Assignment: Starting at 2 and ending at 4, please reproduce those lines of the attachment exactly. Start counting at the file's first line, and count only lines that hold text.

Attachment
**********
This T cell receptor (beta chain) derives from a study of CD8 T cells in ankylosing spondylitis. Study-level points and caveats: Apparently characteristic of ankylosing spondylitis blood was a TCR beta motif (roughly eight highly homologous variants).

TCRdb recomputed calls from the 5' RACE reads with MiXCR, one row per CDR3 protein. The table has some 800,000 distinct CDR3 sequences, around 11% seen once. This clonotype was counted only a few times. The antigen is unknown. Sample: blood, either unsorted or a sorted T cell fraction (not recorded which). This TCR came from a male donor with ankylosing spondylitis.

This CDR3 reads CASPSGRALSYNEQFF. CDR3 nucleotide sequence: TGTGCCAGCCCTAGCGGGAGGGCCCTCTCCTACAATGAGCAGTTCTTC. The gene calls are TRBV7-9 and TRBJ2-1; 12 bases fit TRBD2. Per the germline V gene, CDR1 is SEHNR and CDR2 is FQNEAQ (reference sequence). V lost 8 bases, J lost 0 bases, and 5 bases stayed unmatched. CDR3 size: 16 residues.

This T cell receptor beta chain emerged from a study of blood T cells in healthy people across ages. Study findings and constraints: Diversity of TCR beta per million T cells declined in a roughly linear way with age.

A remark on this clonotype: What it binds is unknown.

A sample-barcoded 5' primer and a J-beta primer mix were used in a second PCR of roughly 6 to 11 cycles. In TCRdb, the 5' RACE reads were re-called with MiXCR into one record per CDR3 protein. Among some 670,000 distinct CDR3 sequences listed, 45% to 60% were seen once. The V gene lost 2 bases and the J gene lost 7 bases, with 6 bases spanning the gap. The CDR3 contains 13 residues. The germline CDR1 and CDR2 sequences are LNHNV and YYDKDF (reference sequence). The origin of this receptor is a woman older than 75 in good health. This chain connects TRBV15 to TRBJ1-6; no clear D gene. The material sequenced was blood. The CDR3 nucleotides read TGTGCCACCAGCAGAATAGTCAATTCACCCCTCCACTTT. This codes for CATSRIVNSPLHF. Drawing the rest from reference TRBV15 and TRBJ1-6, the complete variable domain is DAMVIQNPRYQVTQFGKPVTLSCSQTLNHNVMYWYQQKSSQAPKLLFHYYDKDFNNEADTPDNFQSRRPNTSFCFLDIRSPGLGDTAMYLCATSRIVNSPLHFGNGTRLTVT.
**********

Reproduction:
TCRdb recomputed calls from the 5' RACE reads with MiXCR, one row per CDR3 protein. The table has some 800,000 distinct CDR3 sequences, around 11% seen once. This clonotype was counted only a few times. The antigen is unknown. Sample: blood, either unsorted or a sorted T cell fraction (not recorded which). This TCR came from a male donor with ankylosing spondylitis.

This CDR3 reads CASPSGRALSYNEQFF. CDR3 nucleotide sequence: TGTGCCAGCCCTAGCGGGAGGGCCCTCTCCTACAATGAGCAGTTCTTC. The gene calls are TRBV7-9 and TRBJ2-1; 12 bases fit TRBD2. Per the germline V gene, CDR1 is SEHNR and CDR2 is FQNEAQ (reference sequence). V lost 8 bases, J lost 0 bases, and 5 bases stayed unmatched. CDR3 size: 16 residues.

This T cell receptor beta chain emerged from a study of blood T cells in healthy people across ages. Study findings and constraints: Diversity of TCR beta per million T cells declined in a roughly linear way with age.